Gruppo 25 aprile

Piattaforma civica (e apartitica) per Venezia e la sua laguna

For our (many) foreign friends

What is “25 April”? We are a group of venetians, “native” and not (venetians by choice, in all cases) and the group has been steadily increasingly its numbers from the 75 founders to more than 2,000 today. Whoever truly loves Venice is welcome here, irrespective of nationality and religion: this has always been the strenght of Venice, since the middle age: its capacity to attract the best energies from all over the Mediterranean Sea.

Why are we creating this blog, and why now? Venice already has the status of “world heritage” but until now this was interpreted as a mere duty to protect its stones. Our view is that without people living in the lagoon and preserving their houses, their special skills and that very fragile environment, such stones will collapse as an empty shell.

Like native indians in America (in the 19th century) we now risk being forced out of our environment, and this is what happened already to almost 100.000 native venetians in the past 60 years: “forced” out of the lagoon, to live “on the other side of the bridge” (the mainland) because of the cost of living and the lack of appropriate job opportunities: Venice is so successfully attractive as a tourist destination that prices have rocketed to sky and the only jobs available risk being those related to the one industry of mass tourism, which are not remunerated enough to afford living in the houses where our parents and grandparents used to live: those houses which were built on water hundreds of years ago and survived to everything, until now. This is not what we dream for our children: being a waiter in a restaurant, or having to move somewhere else.

How to define a “venetian”? It is not an issue of identity card but of lifestyle. For instance, Irish people around the world still celebrate St. Patrick’s Day. In the very same way, venetians are proud of celebrating St. Mark’s Day. The tradition wants that every venetian gentleman (native or not native, living abroad or not) on this day offers a single red rose – one and only one, to mean that the woman who is offered the rose is unique – to their wife or girlfriend. The young boys do the same, to their  mother or sister. In venetian language, such rose is called “il bocolo”.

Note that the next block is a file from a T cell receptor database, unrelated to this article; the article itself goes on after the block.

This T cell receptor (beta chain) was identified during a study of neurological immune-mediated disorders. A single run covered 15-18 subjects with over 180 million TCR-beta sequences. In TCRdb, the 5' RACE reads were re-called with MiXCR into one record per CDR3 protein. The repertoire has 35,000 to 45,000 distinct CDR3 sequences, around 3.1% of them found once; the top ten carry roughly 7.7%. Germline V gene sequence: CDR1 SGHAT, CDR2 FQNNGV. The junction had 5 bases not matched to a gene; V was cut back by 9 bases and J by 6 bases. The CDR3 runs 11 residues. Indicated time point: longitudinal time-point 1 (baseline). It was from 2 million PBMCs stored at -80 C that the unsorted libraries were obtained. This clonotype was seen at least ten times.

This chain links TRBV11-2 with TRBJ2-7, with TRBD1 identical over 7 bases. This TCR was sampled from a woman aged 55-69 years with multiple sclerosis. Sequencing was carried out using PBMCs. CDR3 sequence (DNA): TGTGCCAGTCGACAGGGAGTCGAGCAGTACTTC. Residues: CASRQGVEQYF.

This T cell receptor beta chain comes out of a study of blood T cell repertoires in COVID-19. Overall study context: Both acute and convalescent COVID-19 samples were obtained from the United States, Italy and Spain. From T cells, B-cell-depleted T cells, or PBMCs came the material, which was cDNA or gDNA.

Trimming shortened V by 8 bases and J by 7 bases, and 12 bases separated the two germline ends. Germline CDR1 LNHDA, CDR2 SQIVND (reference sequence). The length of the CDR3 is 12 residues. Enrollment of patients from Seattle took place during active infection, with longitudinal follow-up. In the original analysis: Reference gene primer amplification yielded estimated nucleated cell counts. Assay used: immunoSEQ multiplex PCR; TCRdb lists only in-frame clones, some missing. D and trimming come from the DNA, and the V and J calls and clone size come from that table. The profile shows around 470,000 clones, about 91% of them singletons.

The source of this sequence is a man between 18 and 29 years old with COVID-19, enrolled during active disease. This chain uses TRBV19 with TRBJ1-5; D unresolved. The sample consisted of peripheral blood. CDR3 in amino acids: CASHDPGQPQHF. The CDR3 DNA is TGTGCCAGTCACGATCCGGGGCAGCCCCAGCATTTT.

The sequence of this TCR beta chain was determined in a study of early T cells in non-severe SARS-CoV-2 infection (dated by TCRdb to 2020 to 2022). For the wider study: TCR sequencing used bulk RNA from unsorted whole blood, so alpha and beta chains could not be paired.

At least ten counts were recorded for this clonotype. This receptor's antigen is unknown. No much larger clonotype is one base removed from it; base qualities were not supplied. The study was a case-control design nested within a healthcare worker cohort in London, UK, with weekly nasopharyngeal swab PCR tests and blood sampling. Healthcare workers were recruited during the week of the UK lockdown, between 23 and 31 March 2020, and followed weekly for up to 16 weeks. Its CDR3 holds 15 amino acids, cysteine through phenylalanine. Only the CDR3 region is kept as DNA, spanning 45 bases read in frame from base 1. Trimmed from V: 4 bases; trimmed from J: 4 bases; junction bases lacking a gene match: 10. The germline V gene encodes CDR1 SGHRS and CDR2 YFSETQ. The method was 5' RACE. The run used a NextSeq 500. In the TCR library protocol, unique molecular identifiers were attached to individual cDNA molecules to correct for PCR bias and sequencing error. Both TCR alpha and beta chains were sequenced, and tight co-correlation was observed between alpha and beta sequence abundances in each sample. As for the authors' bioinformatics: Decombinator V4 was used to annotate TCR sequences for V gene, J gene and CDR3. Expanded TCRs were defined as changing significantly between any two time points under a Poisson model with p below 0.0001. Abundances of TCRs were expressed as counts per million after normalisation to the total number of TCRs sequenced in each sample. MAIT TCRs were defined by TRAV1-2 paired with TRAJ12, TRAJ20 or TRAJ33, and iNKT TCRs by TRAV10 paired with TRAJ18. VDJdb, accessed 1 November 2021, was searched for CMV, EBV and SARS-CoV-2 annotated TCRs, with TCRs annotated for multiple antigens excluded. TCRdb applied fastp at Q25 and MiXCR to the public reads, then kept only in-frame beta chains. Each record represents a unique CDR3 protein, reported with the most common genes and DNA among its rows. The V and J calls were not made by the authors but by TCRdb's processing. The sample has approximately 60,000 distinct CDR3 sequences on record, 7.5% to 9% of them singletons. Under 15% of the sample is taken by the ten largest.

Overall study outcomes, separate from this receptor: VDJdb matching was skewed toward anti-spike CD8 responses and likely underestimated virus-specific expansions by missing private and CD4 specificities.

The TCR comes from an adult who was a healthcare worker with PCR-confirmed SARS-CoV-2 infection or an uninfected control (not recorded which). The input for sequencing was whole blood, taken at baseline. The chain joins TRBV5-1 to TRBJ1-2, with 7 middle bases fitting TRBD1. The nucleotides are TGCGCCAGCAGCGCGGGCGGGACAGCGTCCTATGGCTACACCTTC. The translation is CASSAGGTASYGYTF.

This new blog is the red rose we are offering to the city we love. Because this city can be loved or hated, but when you love it you love it.

Happy St. Mark’s Day, to you all, wherever you live and wherever you were born.

Marco Gasparinetti,

Spokesperson

https://twitter.com/25aprileVenezia?lang=en

https://www.facebook.com/groups/1499740350248934/

25aprile2015@gmail.com

Bocolo25aprile

20 pensieri su “For our (many) foreign friends

  1. Kathleen Mays in ha detto:

    Venice must be saved from officials who are more interested in tourism and commerce than in preserving the history and uniqueness of this great city. I greatly support the petition to stop the digging of the canal.

  2. Pingback: To our foreign friends: would you please sign this petition? | Gruppo 25 aprile

  3. Louis Bonnefous in ha detto:

    Dear Marco, Dear All,

    I have been living in Venice for 20 years now. I would be interested to hear serious proposals on the way to salvage Venice. My friends, my family, has been obliged to move out of Venice, to live on the mainland. But this has nothing to do with tourism. For instance, in the case of my brother-in-law who has a large apartment in Cannaregio, it is simply because he was fed up to wake up at 6h00 in the morning and to waste more than an hour to go to work. In the case of a friend working in Monselice,, he left Castello because it was taking him 2 hours to go to work. And, if you are honest, you will recognize that having more or less tourism in Venice would not change their fate, their being forced to move out of Venice. They keep their apartment there, but rent them to the tourists, which is nice for them.
    Could you explain why it would be better to rent them for 600 euros a month to a tenant who would stop paying after the first month – thanks to inadequate Italian laws, instead of getting 2000 euros from tourists, who could not stay in Venice otherwise. What is your logic ? Are you working for hotel owners ? Please tell us the truth !